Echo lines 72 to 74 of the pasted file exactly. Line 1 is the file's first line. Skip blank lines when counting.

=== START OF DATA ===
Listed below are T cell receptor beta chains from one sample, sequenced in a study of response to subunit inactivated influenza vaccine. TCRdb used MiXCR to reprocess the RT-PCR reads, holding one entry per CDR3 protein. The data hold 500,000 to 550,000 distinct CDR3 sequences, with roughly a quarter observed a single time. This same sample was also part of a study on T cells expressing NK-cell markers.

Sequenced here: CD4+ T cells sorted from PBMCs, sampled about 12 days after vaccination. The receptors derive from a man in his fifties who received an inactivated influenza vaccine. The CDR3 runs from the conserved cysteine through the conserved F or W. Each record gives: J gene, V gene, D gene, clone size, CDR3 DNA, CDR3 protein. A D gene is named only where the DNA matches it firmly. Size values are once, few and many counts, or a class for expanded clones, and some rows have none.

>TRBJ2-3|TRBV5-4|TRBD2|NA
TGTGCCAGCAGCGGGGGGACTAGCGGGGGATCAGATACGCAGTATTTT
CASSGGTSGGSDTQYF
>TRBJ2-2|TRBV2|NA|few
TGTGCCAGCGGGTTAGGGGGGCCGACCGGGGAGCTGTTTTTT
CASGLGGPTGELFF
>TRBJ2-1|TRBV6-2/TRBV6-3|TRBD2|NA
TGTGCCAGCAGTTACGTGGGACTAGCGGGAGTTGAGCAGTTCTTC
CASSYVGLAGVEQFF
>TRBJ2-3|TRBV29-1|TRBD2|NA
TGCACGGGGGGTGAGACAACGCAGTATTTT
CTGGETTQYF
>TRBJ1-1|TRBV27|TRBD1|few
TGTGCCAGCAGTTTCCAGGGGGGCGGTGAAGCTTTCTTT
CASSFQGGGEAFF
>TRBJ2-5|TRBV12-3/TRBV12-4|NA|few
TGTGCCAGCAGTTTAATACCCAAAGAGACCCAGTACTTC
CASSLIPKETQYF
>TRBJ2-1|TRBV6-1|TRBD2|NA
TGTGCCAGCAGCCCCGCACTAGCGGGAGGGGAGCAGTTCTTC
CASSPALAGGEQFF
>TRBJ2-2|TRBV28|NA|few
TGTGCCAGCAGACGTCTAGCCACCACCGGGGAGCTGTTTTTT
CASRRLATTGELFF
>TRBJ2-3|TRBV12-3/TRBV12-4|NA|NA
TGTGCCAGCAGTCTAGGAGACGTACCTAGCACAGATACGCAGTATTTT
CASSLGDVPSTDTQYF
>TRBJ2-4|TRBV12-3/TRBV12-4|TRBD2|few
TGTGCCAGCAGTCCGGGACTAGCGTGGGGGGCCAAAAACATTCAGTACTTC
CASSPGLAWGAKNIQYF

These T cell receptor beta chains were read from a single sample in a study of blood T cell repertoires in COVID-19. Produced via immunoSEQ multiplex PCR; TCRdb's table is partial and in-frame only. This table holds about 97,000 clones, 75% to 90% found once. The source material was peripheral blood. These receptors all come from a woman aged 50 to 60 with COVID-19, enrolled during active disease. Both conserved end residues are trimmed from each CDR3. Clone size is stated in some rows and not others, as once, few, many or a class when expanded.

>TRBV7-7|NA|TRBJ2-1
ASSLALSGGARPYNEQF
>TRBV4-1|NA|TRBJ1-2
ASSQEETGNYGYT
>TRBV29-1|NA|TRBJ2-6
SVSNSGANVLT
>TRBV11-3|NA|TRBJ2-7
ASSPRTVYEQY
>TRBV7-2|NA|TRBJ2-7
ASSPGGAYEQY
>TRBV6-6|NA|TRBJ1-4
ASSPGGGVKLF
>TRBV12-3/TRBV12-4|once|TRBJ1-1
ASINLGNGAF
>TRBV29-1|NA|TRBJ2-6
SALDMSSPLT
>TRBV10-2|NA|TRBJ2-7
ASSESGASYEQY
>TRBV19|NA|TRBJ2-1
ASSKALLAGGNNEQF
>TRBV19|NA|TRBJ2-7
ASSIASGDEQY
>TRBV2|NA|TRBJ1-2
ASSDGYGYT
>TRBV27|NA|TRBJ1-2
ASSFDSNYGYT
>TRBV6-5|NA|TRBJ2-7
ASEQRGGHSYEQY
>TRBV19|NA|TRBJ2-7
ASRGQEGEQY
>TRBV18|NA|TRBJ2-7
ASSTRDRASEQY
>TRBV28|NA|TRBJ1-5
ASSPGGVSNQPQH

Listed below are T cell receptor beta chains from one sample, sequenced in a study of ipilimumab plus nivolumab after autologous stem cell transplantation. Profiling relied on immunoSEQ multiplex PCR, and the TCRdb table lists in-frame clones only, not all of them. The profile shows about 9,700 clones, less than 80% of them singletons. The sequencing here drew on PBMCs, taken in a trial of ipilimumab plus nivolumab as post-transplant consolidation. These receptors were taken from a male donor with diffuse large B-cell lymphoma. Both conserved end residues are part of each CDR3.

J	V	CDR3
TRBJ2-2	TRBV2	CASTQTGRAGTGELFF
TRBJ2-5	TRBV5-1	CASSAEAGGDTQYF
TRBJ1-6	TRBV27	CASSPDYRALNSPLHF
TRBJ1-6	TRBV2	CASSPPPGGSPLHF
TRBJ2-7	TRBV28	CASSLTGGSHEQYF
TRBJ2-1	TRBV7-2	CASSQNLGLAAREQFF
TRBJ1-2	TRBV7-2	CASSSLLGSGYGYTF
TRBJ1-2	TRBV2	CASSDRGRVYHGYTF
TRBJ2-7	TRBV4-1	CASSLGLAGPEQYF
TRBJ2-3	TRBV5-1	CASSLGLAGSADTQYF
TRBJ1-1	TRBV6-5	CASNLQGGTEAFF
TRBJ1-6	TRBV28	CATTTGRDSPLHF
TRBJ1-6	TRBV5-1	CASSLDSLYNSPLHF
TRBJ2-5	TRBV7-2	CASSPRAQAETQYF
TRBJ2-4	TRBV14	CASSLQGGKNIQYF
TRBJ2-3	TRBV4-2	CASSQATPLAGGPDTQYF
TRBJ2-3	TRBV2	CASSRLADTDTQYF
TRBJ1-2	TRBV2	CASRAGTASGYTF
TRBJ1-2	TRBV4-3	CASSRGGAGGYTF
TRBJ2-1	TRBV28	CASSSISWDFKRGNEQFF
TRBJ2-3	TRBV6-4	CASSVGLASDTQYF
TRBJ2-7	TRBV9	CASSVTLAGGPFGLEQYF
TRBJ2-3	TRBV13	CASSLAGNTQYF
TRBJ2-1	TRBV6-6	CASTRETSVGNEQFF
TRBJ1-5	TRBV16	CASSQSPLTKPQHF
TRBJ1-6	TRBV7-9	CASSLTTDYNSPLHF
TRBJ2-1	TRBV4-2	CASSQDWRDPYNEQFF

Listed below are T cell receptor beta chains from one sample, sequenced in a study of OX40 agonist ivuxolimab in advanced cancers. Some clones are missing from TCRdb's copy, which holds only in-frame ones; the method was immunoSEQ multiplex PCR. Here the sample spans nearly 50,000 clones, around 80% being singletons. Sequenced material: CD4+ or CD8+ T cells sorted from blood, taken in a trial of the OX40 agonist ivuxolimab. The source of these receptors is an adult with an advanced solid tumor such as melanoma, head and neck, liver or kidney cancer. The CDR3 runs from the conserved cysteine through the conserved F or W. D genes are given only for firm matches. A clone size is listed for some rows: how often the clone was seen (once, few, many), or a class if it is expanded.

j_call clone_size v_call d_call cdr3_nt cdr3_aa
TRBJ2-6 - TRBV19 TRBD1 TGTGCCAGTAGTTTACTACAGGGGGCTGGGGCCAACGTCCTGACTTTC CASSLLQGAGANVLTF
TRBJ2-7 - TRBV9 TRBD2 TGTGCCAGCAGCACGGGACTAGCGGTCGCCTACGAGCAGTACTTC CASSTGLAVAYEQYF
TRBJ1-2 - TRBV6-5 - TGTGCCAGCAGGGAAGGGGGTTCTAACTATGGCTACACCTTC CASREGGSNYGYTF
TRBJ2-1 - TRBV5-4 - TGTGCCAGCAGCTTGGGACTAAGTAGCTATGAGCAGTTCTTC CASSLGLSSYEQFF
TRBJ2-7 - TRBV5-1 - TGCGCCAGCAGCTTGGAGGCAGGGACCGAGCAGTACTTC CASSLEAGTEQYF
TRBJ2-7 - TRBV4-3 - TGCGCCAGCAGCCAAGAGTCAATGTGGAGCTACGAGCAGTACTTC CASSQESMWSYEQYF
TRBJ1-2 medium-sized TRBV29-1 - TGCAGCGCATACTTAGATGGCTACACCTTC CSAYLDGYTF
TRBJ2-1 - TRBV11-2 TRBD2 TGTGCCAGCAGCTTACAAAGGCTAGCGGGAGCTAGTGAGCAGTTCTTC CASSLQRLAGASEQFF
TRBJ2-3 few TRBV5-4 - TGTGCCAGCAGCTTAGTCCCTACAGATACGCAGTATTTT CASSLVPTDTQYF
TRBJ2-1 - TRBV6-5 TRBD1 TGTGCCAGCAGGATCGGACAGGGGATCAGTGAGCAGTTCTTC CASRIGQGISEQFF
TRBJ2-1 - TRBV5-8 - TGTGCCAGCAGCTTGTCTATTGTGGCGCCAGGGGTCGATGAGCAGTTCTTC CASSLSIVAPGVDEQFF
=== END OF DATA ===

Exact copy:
TRBJ1-6	TRBV27	CASSPDYRALNSPLHF
TRBJ1-6	TRBV2	CASSPPPGGSPLHF
TRBJ2-7	TRBV28	CASSLTGGSHEQYF